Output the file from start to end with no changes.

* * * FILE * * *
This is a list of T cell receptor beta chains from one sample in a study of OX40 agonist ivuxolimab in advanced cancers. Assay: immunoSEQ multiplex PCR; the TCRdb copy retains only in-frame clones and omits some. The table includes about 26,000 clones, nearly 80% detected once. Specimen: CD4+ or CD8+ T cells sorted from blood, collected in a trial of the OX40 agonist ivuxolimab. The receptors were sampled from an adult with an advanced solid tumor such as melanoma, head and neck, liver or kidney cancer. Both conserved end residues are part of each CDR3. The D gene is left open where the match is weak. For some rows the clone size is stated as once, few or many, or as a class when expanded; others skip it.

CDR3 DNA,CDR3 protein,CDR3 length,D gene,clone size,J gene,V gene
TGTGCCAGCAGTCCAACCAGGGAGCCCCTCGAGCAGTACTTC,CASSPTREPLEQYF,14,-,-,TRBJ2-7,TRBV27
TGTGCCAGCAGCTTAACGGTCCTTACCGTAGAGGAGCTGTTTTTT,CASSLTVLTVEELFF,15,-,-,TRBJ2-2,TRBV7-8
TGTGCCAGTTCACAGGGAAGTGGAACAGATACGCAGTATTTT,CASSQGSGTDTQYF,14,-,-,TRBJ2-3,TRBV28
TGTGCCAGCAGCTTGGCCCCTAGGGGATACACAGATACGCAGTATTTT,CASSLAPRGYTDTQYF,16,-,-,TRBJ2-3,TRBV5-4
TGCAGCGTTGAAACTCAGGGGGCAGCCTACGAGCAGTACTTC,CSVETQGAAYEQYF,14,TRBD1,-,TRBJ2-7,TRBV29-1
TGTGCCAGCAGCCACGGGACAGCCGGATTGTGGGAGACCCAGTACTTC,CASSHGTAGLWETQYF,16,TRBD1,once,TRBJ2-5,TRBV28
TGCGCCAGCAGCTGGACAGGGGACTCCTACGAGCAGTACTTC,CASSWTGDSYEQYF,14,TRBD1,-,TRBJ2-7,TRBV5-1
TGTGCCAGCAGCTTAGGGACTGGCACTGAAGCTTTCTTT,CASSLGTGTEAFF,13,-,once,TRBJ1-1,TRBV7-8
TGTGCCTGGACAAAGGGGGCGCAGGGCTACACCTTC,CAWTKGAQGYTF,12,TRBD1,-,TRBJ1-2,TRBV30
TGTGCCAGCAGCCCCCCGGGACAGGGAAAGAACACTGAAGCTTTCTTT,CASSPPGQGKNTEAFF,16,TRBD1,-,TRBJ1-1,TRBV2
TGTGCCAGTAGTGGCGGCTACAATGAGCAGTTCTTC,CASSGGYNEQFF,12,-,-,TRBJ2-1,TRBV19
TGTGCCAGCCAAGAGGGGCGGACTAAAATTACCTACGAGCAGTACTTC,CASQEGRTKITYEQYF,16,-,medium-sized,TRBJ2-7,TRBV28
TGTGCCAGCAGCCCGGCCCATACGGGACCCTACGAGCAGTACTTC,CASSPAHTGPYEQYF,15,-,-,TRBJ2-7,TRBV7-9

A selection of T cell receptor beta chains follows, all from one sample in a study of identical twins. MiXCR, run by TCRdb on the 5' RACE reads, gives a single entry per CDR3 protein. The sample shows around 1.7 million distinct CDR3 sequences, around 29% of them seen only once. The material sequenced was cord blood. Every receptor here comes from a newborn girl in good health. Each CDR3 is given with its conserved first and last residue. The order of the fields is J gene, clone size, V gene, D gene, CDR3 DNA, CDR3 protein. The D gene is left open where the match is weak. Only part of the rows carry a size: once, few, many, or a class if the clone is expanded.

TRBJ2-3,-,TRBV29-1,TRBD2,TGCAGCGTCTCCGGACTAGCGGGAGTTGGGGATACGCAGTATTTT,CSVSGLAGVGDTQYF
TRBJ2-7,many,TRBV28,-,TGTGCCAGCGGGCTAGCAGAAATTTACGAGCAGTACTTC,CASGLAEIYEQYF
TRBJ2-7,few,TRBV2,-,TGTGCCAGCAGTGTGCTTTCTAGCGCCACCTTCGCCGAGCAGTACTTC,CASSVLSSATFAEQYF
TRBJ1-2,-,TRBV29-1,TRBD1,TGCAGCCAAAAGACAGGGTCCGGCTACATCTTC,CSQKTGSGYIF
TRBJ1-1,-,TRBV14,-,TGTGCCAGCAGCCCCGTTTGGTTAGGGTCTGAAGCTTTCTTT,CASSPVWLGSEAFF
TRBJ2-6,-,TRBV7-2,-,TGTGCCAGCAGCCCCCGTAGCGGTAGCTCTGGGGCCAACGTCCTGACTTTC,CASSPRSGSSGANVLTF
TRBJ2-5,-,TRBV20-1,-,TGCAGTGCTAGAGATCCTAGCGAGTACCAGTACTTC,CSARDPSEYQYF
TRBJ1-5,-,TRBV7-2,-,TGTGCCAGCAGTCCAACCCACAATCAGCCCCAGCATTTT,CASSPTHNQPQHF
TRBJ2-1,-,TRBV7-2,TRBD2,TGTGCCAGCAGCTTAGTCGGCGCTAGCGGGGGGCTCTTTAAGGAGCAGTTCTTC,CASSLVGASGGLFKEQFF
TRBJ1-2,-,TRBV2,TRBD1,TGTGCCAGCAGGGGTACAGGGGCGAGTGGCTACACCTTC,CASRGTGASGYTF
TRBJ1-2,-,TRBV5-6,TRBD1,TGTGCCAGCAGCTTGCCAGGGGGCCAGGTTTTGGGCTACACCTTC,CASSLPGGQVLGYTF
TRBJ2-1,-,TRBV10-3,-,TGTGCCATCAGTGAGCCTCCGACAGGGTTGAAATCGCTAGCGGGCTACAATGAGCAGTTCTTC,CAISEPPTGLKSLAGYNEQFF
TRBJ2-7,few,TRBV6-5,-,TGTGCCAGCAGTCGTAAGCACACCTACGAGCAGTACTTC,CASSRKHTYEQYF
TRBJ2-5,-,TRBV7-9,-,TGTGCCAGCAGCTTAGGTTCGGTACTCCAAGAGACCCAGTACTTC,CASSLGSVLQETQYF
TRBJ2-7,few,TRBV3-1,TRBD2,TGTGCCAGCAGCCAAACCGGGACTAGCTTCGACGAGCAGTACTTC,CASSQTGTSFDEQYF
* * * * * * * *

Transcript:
This is a list of T cell receptor beta chains from one sample in a study of OX40 agonist ivuxolimab in advanced cancers. Assay: immunoSEQ multiplex PCR; the TCRdb copy retains only in-frame clones and omits some. The table includes about 26,000 clones, nearly 80% detected once. Specimen: CD4+ or CD8+ T cells sorted from blood, collected in a trial of the OX40 agonist ivuxolimab. The receptors were sampled from an adult with an advanced solid tumor such as melanoma, head and neck, liver or kidney cancer. Both conserved end residues are part of each CDR3. The D gene is left open where the match is weak. For some rows the clone size is stated as once, few or many, or as a class when expanded; others skip it.

CDR3 DNA,CDR3 protein,CDR3 length,D gene,clone size,J gene,V gene
TGTGCCAGCAGTCCAACCAGGGAGCCCCTCGAGCAGTACTTC,CASSPTREPLEQYF,14,-,-,TRBJ2-7,TRBV27
TGTGCCAGCAGCTTAACGGTCCTTACCGTAGAGGAGCTGTTTTTT,CASSLTVLTVEELFF,15,-,-,TRBJ2-2,TRBV7-8
TGTGCCAGTTCACAGGGAAGTGGAACAGATACGCAGTATTTT,CASSQGSGTDTQYF,14,-,-,TRBJ2-3,TRBV28
TGTGCCAGCAGCTTGGCCCCTAGGGGATACACAGATACGCAGTATTTT,CASSLAPRGYTDTQYF,16,-,-,TRBJ2-3,TRBV5-4
TGCAGCGTTGAAACTCAGGGGGCAGCCTACGAGCAGTACTTC,CSVETQGAAYEQYF,14,TRBD1,-,TRBJ2-7,TRBV29-1
TGTGCCAGCAGCCACGGGACAGCCGGATTGTGGGAGACCCAGTACTTC,CASSHGTAGLWETQYF,16,TRBD1,once,TRBJ2-5,TRBV28
TGCGCCAGCAGCTGGACAGGGGACTCCTACGAGCAGTACTTC,CASSWTGDSYEQYF,14,TRBD1,-,TRBJ2-7,TRBV5-1
TGTGCCAGCAGCTTAGGGACTGGCACTGAAGCTTTCTTT,CASSLGTGTEAFF,13,-,once,TRBJ1-1,TRBV7-8
TGTGCCTGGACAAAGGGGGCGCAGGGCTACACCTTC,CAWTKGAQGYTF,12,TRBD1,-,TRBJ1-2,TRBV30
TGTGCCAGCAGCCCCCCGGGACAGGGAAAGAACACTGAAGCTTTCTTT,CASSPPGQGKNTEAFF,16,TRBD1,-,TRBJ1-1,TRBV2
TGTGCCAGTAGTGGCGGCTACAATGAGCAGTTCTTC,CASSGGYNEQFF,12,-,-,TRBJ2-1,TRBV19
TGTGCCAGCCAAGAGGGGCGGACTAAAATTACCTACGAGCAGTACTTC,CASQEGRTKITYEQYF,16,-,medium-sized,TRBJ2-7,TRBV28
TGTGCCAGCAGCCCGGCCCATACGGGACCCTACGAGCAGTACTTC,CASSPAHTGPYEQYF,15,-,-,TRBJ2-7,TRBV7-9

A selection of T cell receptor beta chains follows, all from one sample in a study of identical twins. MiXCR, run by TCRdb on the 5' RACE reads, gives a single entry per CDR3 protein. The sample shows around 1.7 million distinct CDR3 sequences, around 29% of them seen only once. The material sequenced was cord blood. Every receptor here comes from a newborn girl in good health. Each CDR3 is given with its conserved first and last residue. The order of the fields is J gene, clone size, V gene, D gene, CDR3 DNA, CDR3 protein. The D gene is left open where the match is weak. Only part of the rows carry a size: once, few, many, or a class if the clone is expanded.

TRBJ2-3,-,TRBV29-1,TRBD2,TGCAGCGTCTCCGGACTAGCGGGAGTTGGGGATACGCAGTATTTT,CSVSGLAGVGDTQYF
TRBJ2-7,many,TRBV28,-,TGTGCCAGCGGGCTAGCAGAAATTTACGAGCAGTACTTC,CASGLAEIYEQYF
TRBJ2-7,few,TRBV2,-,TGTGCCAGCAGTGTGCTTTCTAGCGCCACCTTCGCCGAGCAGTACTTC,CASSVLSSATFAEQYF
TRBJ1-2,-,TRBV29-1,TRBD1,TGCAGCCAAAAGACAGGGTCCGGCTACATCTTC,CSQKTGSGYIF
TRBJ1-1,-,TRBV14,-,TGTGCCAGCAGCCCCGTTTGGTTAGGGTCTGAAGCTTTCTTT,CASSPVWLGSEAFF
TRBJ2-6,-,TRBV7-2,-,TGTGCCAGCAGCCCCCGTAGCGGTAGCTCTGGGGCCAACGTCCTGACTTTC,CASSPRSGSSGANVLTF
TRBJ2-5,-,TRBV20-1,-,TGCAGTGCTAGAGATCCTAGCGAGTACCAGTACTTC,CSARDPSEYQYF
TRBJ1-5,-,TRBV7-2,-,TGTGCCAGCAGTCCAACCCACAATCAGCCCCAGCATTTT,CASSPTHNQPQHF
TRBJ2-1,-,TRBV7-2,TRBD2,TGTGCCAGCAGCTTAGTCGGCGCTAGCGGGGGGCTCTTTAAGGAGCAGTTCTTC,CASSLVGASGGLFKEQFF
TRBJ1-2,-,TRBV2,TRBD1,TGTGCCAGCAGGGGTACAGGGGCGAGTGGCTACACCTTC,CASRGTGASGYTF
TRBJ1-2,-,TRBV5-6,TRBD1,TGTGCCAGCAGCTTGCCAGGGGGCCAGGTTTTGGGCTACACCTTC,CASSLPGGQVLGYTF
TRBJ2-1,-,TRBV10-3,-,TGTGCCATCAGTGAGCCTCCGACAGGGTTGAAATCGCTAGCGGGCTACAATGAGCAGTTCTTC,CAISEPPTGLKSLAGYNEQFF
TRBJ2-7,few,TRBV6-5,-,TGTGCCAGCAGTCGTAAGCACACCTACGAGCAGTACTTC,CASSRKHTYEQYF
TRBJ2-5,-,TRBV7-9,-,TGTGCCAGCAGCTTAGGTTCGGTACTCCAAGAGACCCAGTACTTC,CASSLGSVLQETQYF
TRBJ2-7,few,TRBV3-1,TRBD2,TGTGCCAGCAGCCAAACCGGGACTAGCTTCGACGAGCAGTACTTC,CASSQTGTSFDEQYF